We are all craftsmen, and craftswomen. There are things that we all do that are done every day, or are done on special occasions. Things that we take care to do well, because doing it well is important. Little things matter to craftspeople-like when you change a tire; you put the nuts into the hubcap so that they are kept together and lost less easily. Like the people at the Dairy Queen who can do that signature curlicue of soft serve at the top of the cone.

We are all craftspeople at something. Most likely many things. Things that we come to be known for. I’ve had a couple of conversations with Doug about the ethics of hunting; about taking only what is needed, and within the law, and how to act in the woods both to not scare off game and to not get yourself shot. I would say that he is a craftsman at hunting, and Seth is fast becoming one, as well. Some seasons he already outshoots his dad!

We are all craftspeople at many things. Everyone has their own way of doing laundry, of folding, and of how clothes are arranged in drawers. Those of us who have gardens have a certain rhythm of the seasons, whether we grow from seed or go buy already spouted plants. Some of us are good with flowers, some with vegetables.

Pizza guys take great pride in their style of stacking toppings, or preparing them-Grotto’s dices their onions very fine, Original Italian Pizza slices them.

My mom makes enchiladas in a very specific way, in the style she was taught by her family and her culture when she was young, and a long time ago, when the right spices weren’t as available all over the country as they are now, and before the advent of the internet, she used to have her brother send us the ingredients, sometimes including even the tortillas!

Families are taught down through the generations how to slice a turkey at Thanksgiving. Donna and I learned from that great food authority, Alton Brown on the Food Network, to cut off the whole breast at the bone, and then slice it into serving sizes. Some cut the serving size off the whole bird.

All of these things that we think are important, we do well. But have you ever thought that the things we do well might be a gift from God, a talent given by God?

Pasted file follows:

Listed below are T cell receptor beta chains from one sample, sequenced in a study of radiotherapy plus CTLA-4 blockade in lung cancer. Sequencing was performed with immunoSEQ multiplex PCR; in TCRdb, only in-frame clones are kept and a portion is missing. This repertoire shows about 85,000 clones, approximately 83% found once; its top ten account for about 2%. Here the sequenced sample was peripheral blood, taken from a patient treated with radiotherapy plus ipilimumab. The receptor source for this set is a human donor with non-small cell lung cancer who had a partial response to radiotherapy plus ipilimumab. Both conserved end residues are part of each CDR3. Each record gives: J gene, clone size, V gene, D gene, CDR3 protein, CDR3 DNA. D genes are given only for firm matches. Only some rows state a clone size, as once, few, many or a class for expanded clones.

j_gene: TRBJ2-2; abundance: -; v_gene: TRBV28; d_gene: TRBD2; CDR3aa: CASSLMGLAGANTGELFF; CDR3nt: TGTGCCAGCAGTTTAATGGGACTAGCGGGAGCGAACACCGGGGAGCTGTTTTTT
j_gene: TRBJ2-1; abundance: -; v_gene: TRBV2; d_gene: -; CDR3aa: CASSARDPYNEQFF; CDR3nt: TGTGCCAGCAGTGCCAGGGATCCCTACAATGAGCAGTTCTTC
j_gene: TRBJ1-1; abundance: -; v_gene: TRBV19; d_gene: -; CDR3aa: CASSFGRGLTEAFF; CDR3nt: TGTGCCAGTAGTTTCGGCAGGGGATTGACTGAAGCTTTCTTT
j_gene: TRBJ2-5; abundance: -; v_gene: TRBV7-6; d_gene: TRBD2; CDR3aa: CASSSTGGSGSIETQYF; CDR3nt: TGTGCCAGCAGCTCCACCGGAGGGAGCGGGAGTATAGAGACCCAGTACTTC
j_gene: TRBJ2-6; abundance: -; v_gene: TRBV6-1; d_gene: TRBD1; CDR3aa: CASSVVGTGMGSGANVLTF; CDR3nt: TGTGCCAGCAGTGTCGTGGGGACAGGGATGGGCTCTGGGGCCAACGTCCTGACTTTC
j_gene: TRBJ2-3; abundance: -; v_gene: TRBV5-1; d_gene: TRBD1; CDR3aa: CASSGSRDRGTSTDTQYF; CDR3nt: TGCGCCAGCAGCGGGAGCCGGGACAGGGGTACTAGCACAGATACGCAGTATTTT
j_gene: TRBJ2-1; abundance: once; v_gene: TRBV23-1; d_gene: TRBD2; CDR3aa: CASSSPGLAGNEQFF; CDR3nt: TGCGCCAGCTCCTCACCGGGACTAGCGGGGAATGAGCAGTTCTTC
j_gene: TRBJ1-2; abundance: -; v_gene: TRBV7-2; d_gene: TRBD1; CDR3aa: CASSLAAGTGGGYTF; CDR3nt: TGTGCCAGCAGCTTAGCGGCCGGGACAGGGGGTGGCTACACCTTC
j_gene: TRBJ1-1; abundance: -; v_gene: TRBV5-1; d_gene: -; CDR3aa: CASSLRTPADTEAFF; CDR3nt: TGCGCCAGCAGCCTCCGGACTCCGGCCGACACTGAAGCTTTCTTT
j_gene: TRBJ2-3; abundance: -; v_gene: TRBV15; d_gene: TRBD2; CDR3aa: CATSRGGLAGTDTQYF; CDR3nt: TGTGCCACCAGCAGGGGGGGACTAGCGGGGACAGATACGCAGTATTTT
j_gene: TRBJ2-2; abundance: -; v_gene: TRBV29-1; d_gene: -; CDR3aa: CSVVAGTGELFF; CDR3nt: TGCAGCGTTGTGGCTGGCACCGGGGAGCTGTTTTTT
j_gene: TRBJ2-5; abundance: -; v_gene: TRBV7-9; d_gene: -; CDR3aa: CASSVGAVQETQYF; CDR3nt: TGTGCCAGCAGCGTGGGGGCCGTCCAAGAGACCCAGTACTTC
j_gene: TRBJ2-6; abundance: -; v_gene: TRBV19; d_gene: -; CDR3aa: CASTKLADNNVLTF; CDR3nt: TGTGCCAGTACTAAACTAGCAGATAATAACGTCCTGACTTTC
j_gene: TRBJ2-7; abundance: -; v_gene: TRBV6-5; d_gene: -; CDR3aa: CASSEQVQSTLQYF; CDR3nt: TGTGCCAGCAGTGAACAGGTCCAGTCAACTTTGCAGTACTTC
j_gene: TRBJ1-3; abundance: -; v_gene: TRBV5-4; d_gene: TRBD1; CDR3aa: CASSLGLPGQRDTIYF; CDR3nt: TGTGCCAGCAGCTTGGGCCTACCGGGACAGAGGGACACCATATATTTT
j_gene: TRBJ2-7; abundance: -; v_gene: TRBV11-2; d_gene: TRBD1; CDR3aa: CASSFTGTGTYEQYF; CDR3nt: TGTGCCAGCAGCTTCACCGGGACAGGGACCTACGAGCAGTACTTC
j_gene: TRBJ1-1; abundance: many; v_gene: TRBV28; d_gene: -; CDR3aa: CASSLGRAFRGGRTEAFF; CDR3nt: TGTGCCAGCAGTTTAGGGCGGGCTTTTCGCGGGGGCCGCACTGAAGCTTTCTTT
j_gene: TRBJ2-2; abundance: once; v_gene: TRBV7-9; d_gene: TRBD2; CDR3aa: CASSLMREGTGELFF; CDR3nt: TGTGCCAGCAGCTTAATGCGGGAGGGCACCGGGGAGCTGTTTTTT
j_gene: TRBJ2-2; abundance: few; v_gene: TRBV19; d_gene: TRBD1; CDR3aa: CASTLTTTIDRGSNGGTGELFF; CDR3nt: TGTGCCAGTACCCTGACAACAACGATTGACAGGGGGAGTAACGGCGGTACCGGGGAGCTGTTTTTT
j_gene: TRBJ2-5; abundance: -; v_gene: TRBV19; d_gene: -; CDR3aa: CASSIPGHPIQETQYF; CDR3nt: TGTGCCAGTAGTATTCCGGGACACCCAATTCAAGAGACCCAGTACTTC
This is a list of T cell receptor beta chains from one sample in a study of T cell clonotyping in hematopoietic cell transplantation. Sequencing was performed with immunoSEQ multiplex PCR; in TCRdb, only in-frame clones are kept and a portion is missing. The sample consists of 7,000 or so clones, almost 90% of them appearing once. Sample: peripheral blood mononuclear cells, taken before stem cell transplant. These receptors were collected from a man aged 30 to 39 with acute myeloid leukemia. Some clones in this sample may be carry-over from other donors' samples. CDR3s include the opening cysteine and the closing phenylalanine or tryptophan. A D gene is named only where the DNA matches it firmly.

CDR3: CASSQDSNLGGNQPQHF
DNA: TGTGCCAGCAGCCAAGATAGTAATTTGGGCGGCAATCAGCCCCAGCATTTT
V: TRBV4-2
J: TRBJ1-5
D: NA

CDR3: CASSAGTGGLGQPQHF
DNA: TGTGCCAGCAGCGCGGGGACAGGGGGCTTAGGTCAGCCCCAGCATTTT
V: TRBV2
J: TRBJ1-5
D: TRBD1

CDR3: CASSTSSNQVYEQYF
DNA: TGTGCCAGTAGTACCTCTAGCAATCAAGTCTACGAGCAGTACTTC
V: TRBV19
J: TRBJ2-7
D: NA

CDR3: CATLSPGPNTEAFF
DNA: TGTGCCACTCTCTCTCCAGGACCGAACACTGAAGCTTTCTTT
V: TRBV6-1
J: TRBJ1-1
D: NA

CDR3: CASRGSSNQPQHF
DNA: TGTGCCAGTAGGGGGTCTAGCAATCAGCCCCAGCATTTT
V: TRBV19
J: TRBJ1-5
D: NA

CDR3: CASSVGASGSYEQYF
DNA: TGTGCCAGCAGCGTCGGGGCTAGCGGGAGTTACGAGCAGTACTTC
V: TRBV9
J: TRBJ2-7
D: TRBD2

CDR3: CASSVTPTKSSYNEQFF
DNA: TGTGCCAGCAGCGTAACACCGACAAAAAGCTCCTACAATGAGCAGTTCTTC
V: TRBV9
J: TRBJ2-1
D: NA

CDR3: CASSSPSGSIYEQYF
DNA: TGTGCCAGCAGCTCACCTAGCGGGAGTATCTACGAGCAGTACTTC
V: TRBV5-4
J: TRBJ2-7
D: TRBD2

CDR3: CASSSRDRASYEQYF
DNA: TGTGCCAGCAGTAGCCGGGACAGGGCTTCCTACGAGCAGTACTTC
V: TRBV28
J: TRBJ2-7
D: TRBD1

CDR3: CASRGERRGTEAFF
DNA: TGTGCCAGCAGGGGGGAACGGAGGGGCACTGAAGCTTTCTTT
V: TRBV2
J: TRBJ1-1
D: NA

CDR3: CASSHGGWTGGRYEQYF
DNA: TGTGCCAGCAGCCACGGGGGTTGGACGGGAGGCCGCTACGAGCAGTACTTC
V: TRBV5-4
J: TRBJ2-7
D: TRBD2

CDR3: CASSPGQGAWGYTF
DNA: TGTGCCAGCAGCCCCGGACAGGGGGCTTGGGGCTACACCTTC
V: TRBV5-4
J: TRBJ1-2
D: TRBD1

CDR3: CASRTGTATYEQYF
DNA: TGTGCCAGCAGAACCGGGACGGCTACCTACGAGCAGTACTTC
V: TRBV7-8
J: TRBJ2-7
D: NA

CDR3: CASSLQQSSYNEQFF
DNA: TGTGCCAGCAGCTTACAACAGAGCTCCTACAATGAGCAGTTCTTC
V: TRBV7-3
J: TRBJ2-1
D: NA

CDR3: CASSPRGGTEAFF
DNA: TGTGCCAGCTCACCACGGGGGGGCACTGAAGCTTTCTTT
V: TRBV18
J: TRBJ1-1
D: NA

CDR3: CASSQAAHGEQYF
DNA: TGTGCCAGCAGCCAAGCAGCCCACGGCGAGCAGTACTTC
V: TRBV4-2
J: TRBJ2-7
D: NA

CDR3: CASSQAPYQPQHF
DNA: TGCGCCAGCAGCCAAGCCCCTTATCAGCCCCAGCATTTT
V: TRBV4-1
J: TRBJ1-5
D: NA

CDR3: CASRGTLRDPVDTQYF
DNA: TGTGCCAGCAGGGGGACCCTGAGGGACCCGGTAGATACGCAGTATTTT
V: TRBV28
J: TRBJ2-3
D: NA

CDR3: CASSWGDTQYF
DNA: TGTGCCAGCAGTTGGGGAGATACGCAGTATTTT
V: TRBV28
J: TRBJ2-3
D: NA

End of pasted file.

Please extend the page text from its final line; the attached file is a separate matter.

Think of the pizza maker. To us, perhaps it is just a pizza. And we choose it just because we like it, we find it to be cooked well. We like the sauce, or the amount of toppings. But it’s a pizza, it isn’t rocket science, to us. To the pizza maker, though, it is. It is worthy of great care-the sauce has to be just right, the toppings have to be just so, the oven has to be at just the right temperature. But could it be that God has given the pizza maker gifts and talents do this? And with these gifts and graces, he is able to feed his family, provide a roof over their heads, and give joy to the people in his community? Could it be that making a good pizza is a gift from God?

What about gardening? What about hunting? Could the ability to do these well and good be gifts from God?

In the Exodus story for today, God calls out a specific craftsman, Bezalel, and an assistant, Oholiab, charges them with the creation of all of the worship hardware for the tent of worship. He gives Bezalel nothing less than the divine spirit, and he is to create for the people of Israel all of the candlesticks, the bookstands, the incense burners, the clothing of the priests, and the Ark of the Covenant itself, according to the designs and instructions God began giving back in Exodus 21. Now, if they have been charged to create all this stuff by God and for the Glory of God, then sure, it makes sense that they would be given the Spirit of God to do the iron work, the metalwork, the woodcarving, and the fine stitching.

But James tells us that every generous act of giving, and every perfect gift, is from God. We become the first fruits of God’s creation.

First fruits. Us. We are what is to be given back to God in thanks for the bounty of the earth. Not the first few zucchini that we grow that year. Not the first cut off the turkey, not the first diaper off the line up at the P&G plant. Us.

Since we ourselves are not to be sacrificed at an altar, then the meaning of first fruits changes, for James. Our whole lives are to be offered up as an offering to God in gratitude. It sort of changes how we do our homework each night, doesn’t it? It sort of changes how we practice our music?

The idea that all we do can be given as an offering to God changes our whole way of doing things. All of a sudden, the things we have been given care over, from mowing lawns to raising children, become holy. They become sacramental.

A friend of mine, who was once a Seminary president, told me once that he found it beneficial to see his desk as a communion altar, and that everything that crossed it was as important to God, and that it was his duty to make sure that every administrative task, every paper signed, be seen as just as important as the bread and wine at communion.

We are not all seminary presidents. But each time those of us who are nurses give meds, we can see it as offering the Lord’s Supper. Each time we finish working on a car, we can pass the keys to the owner over a communion table.

We are called by God, just like Bezalel and Oholiab, to elevate our talents and craftsmanship, in all that we do, to the level of offerings to God.

By offering our talents, gifts and graces to God, we are giving glory to God, and witness as well. By taking good care of what we are giving, and using it with dignity and grace and generosity, we show that God is good, and important to us.

And perhaps, if we see something as simple as making soup as an offering to God worthy of our best, I’d be willing to bet the soup tastes better!